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At the virtual HIMSS21 & Health 2.0 European Health Conference, held from June 7-9, Philips is addressing the ongoing challenges faced by a global healthcare industry that seeks to build on this momentum and create a longstanding digital framework. By adopting connected, secure and scalable informatics solutions across clinical and operational departments, healthcare organizations have an opportunity to unify care across care settings to help clinicians and health system leaders improve health outcomes, enhance patient and staff experiences and reduce the cost of care.
As healthcare continues to evolve, organizations must take a holistic view of the end-to-end patient journey when considering how to adapt and lead the future of care delivery. Even in a post-pandemic future, patients will continue to access care from different settings, encouraging healthcare organizations to meet patients where they are - with personalized services that are informed by centralized sources of information.
Fragmented IT systems can create unique difficulties related to the delivery of care, particularly for clinical staff. In this new environment where care is not always managed within the hospital, the integration and standardization of patient information become crucial to being able to make confident, well-informed clinical decisions. As patients continue to embrace virtual care, providers will continue to offer services that were previously done in the hospital in the home, such as post-discharge patient monitoring. This means that data needs to be accessible. Patients expect transparency of information and protection of their privacy, but care teams and staff also need easy and secure access to patient information at different points in the care continuum.
In Philips' 2021 Future Health Index (FHI) report, feedback from healthcare leaders - including executive officers, financial officers, technology and information officers, operations officers and more - explores the challenges they have faced since the onset of the pandemic, and where their current and future priorities lie. With a focus on patient-centered healthcare enabled by smart technology, their vision is shaped by a fresh emphasis on partnerships, sustainability and new models of care delivery, both inside and outside the hospital. When it comes to telehealth, nearly 64% of healthcare leaders around the world reported they would continue to prioritize telehealth when it comes to digital health technology investments.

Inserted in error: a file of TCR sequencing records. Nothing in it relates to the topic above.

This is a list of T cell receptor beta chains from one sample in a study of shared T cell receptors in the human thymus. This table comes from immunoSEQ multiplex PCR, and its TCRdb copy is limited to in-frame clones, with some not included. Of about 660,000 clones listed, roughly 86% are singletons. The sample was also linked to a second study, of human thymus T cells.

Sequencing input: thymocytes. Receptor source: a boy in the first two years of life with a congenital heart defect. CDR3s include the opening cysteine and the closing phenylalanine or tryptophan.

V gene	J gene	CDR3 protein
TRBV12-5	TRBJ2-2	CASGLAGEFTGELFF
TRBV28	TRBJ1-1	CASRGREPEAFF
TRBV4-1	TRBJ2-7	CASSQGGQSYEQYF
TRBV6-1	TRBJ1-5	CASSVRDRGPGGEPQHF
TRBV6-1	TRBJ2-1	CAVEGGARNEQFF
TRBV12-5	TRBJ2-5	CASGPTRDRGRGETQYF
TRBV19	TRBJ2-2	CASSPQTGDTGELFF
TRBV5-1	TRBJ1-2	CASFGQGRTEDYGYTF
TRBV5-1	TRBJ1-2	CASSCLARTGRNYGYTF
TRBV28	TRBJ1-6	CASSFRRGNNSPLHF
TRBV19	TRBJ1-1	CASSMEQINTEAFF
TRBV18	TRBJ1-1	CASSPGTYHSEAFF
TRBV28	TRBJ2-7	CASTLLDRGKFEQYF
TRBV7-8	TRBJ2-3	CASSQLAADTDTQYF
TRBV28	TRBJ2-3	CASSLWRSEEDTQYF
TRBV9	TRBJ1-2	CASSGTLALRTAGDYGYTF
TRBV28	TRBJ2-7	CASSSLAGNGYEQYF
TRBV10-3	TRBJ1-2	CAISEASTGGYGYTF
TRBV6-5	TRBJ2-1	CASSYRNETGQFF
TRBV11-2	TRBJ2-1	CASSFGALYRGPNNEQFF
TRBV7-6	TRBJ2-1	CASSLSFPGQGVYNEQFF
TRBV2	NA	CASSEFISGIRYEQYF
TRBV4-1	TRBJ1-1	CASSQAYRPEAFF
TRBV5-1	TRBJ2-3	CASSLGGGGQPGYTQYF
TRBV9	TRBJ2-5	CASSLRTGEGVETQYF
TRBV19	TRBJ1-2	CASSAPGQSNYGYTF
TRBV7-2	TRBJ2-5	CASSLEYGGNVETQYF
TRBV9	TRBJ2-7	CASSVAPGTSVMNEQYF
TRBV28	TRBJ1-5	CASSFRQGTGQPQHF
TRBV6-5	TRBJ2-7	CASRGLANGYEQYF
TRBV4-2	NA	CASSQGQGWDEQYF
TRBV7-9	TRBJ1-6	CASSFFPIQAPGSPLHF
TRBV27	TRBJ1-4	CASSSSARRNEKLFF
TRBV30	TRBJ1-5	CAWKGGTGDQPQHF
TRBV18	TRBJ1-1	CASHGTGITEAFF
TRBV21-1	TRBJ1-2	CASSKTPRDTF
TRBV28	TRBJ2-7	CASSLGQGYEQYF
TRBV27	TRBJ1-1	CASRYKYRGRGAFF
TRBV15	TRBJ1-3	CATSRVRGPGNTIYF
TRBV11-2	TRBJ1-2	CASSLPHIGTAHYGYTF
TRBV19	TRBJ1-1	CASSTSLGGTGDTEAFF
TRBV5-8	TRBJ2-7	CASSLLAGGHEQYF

And the interest in adopting innovative healthcare technologies to drive more efficient and effective patient care doesn't stop there. More than half (52%) of FHI surveyed informatics leaders say that, three years from now, their hospital or healthcare facility will need to invest in implementing predictive healthcare technologies to be prepared for the future and make them more agile. But such evolution does not come without challenges. Leaders cite difficulties with data management (53%) and lack of interoperability and data standards (45%) as the biggest barriers to digital health technology within their facility.
Healthcare organizations can make the most of complicated and overwhelming data streams by having a common, cloud-based IT infrastructure, where data can be easily accessible, anywhere - an essential requirement for new models of care delivery, where patient information must be visible in care settings that include the home, outpatient clinics, and traditional hospital environments.
These financial pressures require healthcare organizations to find effective solutions to help them maximize existing resources and minimize costs. IT solutions that are nimble and allow for scalability as organizations grow can allow them to gain a more holistic view of their operations and of the patient journey. Predictive solutions can provide intelligent insights, which inform actionable outcomes inside and outside the hospital. For example, AI-enabled tools facilitate smart scheduling to help ensure exam appropriateness, reduce no-shows and late arrivals, and assist with workforce efficiency. Solutions can also help track patient flow and bed utilization, empowering clinicians and administrators to ensure patients receive the right level of care and can be discharged or stepped down safely and efficiently.
At the same time, cloud platforms provide health systems with flexibility that allows leaders to invest in new technology and prioritize key areas of improvement, while also providing a more predictable cost model. This kind of common infrastructure also means that the processes of administering the data are the same from solution to solution - which reduces strain on internal IT resources and means clinicians can spend less time learning how to enter data, and more time using it to guide their clinical decisions.
As demand for care is rising and access to care is limited or restricted, health systems are seeking ways to support retention and support clinical productivity management. New technologies can transform and enable fast innovation. Analytics, machine learning, and AI allow the identification of patterns and correlations, to provide actionable information for decision support.
Providers need to be able to link clinical workflows inside the hospital with the patient's health journey in ambulatory care and at home in a cost-effective way. To make meaningful progress in the digitization journey, solutions have to connect care across care settings and provide a single, secure, unified experience for patients and healthcare professionals alike.
For more information about Philips' presence at HIMSS21 European Health Conference, including the solutions that will be highlighted and speaking engagements, please visit Philips.com/himss.
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